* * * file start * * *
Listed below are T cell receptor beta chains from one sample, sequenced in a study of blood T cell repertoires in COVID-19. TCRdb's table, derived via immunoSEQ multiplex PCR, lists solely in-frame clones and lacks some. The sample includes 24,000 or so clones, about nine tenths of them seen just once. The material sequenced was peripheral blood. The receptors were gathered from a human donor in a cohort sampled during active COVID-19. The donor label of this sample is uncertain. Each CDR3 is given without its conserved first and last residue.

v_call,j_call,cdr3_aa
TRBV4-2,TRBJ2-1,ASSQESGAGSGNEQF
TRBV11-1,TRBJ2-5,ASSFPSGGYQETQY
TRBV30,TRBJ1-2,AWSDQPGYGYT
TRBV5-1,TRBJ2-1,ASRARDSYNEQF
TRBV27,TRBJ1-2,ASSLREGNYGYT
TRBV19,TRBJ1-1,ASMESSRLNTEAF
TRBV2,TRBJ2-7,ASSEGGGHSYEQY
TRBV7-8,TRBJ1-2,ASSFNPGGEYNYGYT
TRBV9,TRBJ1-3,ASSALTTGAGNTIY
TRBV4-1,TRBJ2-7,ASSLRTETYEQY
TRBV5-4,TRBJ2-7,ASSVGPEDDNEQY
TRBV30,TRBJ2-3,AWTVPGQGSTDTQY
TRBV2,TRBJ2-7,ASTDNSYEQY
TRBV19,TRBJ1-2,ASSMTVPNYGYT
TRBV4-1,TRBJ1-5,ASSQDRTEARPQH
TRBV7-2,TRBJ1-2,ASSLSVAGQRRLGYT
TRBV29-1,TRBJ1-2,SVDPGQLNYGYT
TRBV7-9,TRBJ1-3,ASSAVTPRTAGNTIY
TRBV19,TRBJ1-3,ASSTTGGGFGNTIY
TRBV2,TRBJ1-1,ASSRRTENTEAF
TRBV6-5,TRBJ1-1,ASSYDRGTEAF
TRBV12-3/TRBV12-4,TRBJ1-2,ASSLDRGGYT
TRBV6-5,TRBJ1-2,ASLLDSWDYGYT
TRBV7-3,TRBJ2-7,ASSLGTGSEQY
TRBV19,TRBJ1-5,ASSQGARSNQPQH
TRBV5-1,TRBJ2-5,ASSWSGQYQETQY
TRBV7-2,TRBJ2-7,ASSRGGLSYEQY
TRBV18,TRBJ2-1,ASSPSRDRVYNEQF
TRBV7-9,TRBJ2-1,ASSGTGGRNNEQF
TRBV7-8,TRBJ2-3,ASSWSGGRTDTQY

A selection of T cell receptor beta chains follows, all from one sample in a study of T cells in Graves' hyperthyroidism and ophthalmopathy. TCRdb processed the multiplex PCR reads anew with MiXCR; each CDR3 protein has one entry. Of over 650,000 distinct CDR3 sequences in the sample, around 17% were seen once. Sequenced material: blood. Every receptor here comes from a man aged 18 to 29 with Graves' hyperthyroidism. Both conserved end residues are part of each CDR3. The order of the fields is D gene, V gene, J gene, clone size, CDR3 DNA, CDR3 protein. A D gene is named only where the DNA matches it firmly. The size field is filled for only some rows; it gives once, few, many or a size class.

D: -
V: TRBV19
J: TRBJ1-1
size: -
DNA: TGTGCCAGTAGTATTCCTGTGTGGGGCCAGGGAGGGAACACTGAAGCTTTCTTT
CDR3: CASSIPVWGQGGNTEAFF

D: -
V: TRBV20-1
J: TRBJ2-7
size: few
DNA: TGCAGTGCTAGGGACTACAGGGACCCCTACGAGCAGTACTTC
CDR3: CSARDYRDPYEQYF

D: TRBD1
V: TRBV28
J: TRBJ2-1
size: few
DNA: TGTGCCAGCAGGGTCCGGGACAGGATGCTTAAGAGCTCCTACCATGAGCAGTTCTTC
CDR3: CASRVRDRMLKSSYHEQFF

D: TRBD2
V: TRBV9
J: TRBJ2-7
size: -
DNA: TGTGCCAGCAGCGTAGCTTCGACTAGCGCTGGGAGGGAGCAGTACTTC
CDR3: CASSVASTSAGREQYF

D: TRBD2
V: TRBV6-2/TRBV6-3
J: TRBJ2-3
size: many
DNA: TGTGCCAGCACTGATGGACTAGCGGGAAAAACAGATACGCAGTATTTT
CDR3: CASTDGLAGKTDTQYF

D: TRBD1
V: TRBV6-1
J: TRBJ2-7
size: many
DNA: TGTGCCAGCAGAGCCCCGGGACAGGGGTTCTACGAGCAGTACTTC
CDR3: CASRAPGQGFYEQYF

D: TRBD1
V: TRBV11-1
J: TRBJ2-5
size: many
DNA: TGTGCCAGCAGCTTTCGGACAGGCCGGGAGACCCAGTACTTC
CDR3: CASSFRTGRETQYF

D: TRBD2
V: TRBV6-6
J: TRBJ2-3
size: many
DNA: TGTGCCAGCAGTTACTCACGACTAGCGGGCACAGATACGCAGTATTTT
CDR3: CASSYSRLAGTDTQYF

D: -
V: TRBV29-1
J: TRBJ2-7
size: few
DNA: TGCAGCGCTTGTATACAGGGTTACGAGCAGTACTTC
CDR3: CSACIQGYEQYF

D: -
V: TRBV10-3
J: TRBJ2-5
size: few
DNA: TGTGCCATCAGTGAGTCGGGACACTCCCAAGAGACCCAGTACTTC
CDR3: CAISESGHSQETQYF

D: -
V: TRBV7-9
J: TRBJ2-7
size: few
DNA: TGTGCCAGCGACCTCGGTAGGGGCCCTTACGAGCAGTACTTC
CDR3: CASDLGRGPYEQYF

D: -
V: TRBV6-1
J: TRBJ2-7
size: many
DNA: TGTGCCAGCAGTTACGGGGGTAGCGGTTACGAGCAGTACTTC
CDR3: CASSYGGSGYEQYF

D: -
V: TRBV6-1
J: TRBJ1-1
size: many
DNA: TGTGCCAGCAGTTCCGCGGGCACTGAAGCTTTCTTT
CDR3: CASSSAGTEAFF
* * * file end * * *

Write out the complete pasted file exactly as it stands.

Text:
Listed below are T cell receptor beta chains from one sample, sequenced in a study of blood T cell repertoires in COVID-19. TCRdb's table, derived via immunoSEQ multiplex PCR, lists solely in-frame clones and lacks some. The sample includes 24,000 or so clones, about nine tenths of them seen just once. The material sequenced was peripheral blood. The receptors were gathered from a human donor in a cohort sampled during active COVID-19. The donor label of this sample is uncertain. Each CDR3 is given without its conserved first and last residue.

v_call,j_call,cdr3_aa
TRBV4-2,TRBJ2-1,ASSQESGAGSGNEQF
TRBV11-1,TRBJ2-5,ASSFPSGGYQETQY
TRBV30,TRBJ1-2,AWSDQPGYGYT
TRBV5-1,TRBJ2-1,ASRARDSYNEQF
TRBV27,TRBJ1-2,ASSLREGNYGYT
TRBV19,TRBJ1-1,ASMESSRLNTEAF
TRBV2,TRBJ2-7,ASSEGGGHSYEQY
TRBV7-8,TRBJ1-2,ASSFNPGGEYNYGYT
TRBV9,TRBJ1-3,ASSALTTGAGNTIY
TRBV4-1,TRBJ2-7,ASSLRTETYEQY
TRBV5-4,TRBJ2-7,ASSVGPEDDNEQY
TRBV30,TRBJ2-3,AWTVPGQGSTDTQY
TRBV2,TRBJ2-7,ASTDNSYEQY
TRBV19,TRBJ1-2,ASSMTVPNYGYT
TRBV4-1,TRBJ1-5,ASSQDRTEARPQH
TRBV7-2,TRBJ1-2,ASSLSVAGQRRLGYT
TRBV29-1,TRBJ1-2,SVDPGQLNYGYT
TRBV7-9,TRBJ1-3,ASSAVTPRTAGNTIY
TRBV19,TRBJ1-3,ASSTTGGGFGNTIY
TRBV2,TRBJ1-1,ASSRRTENTEAF
TRBV6-5,TRBJ1-1,ASSYDRGTEAF
TRBV12-3/TRBV12-4,TRBJ1-2,ASSLDRGGYT
TRBV6-5,TRBJ1-2,ASLLDSWDYGYT
TRBV7-3,TRBJ2-7,ASSLGTGSEQY
TRBV19,TRBJ1-5,ASSQGARSNQPQH
TRBV5-1,TRBJ2-5,ASSWSGQYQETQY
TRBV7-2,TRBJ2-7,ASSRGGLSYEQY
TRBV18,TRBJ2-1,ASSPSRDRVYNEQF
TRBV7-9,TRBJ2-1,ASSGTGGRNNEQF
TRBV7-8,TRBJ2-3,ASSWSGGRTDTQY

A selection of T cell receptor beta chains follows, all from one sample in a study of T cells in Graves' hyperthyroidism and ophthalmopathy. TCRdb processed the multiplex PCR reads anew with MiXCR; each CDR3 protein has one entry. Of over 650,000 distinct CDR3 sequences in the sample, around 17% were seen once. Sequenced material: blood. Every receptor here comes from a man aged 18 to 29 with Graves' hyperthyroidism. Both conserved end residues are part of each CDR3. The order of the fields is D gene, V gene, J gene, clone size, CDR3 DNA, CDR3 protein. A D gene is named only where the DNA matches it firmly. The size field is filled for only some rows; it gives once, few, many or a size class.

D: -
V: TRBV19
J: TRBJ1-1
size: -
DNA: TGTGCCAGTAGTATTCCTGTGTGGGGCCAGGGAGGGAACACTGAAGCTTTCTTT
CDR3: CASSIPVWGQGGNTEAFF

D: -
V: TRBV20-1
J: TRBJ2-7
size: few
DNA: TGCAGTGCTAGGGACTACAGGGACCCCTACGAGCAGTACTTC
CDR3: CSARDYRDPYEQYF

D: TRBD1
V: TRBV28
J: TRBJ2-1
size: few
DNA: TGTGCCAGCAGGGTCCGGGACAGGATGCTTAAGAGCTCCTACCATGAGCAGTTCTTC
CDR3: CASRVRDRMLKSSYHEQFF

D: TRBD2
V: TRBV9
J: TRBJ2-7
size: -
DNA: TGTGCCAGCAGCGTAGCTTCGACTAGCGCTGGGAGGGAGCAGTACTTC
CDR3: CASSVASTSAGREQYF

D: TRBD2
V: TRBV6-2/TRBV6-3
J: TRBJ2-3
size: many
DNA: TGTGCCAGCACTGATGGACTAGCGGGAAAAACAGATACGCAGTATTTT
CDR3: CASTDGLAGKTDTQYF

D: TRBD1
V: TRBV6-1
J: TRBJ2-7
size: many
DNA: TGTGCCAGCAGAGCCCCGGGACAGGGGTTCTACGAGCAGTACTTC
CDR3: CASRAPGQGFYEQYF

D: TRBD1
V: TRBV11-1
J: TRBJ2-5
size: many
DNA: TGTGCCAGCAGCTTTCGGACAGGCCGGGAGACCCAGTACTTC
CDR3: CASSFRTGRETQYF

D: TRBD2
V: TRBV6-6
J: TRBJ2-3
size: many
DNA: TGTGCCAGCAGTTACTCACGACTAGCGGGCACAGATACGCAGTATTTT
CDR3: CASSYSRLAGTDTQYF

D: -
V: TRBV29-1
J: TRBJ2-7
size: few
DNA: TGCAGCGCTTGTATACAGGGTTACGAGCAGTACTTC
CDR3: CSACIQGYEQYF

D: -
V: TRBV10-3
J: TRBJ2-5
size: few
DNA: TGTGCCATCAGTGAGTCGGGACACTCCCAAGAGACCCAGTACTTC
CDR3: CAISESGHSQETQYF

D: -
V: TRBV7-9
J: TRBJ2-7
size: few
DNA: TGTGCCAGCGACCTCGGTAGGGGCCCTTACGAGCAGTACTTC
CDR3: CASDLGRGPYEQYF

D: -
V: TRBV6-1
J: TRBJ2-7
size: many
DNA: TGTGCCAGCAGTTACGGGGGTAGCGGTTACGAGCAGTACTTC
CDR3: CASSYGGSGYEQYF

D: -
V: TRBV6-1
J: TRBJ1-1
size: many
DNA: TGTGCCAGCAGTTCCGCGGGCACTGAAGCTTTCTTT
CDR3: CASSSAGTEAFF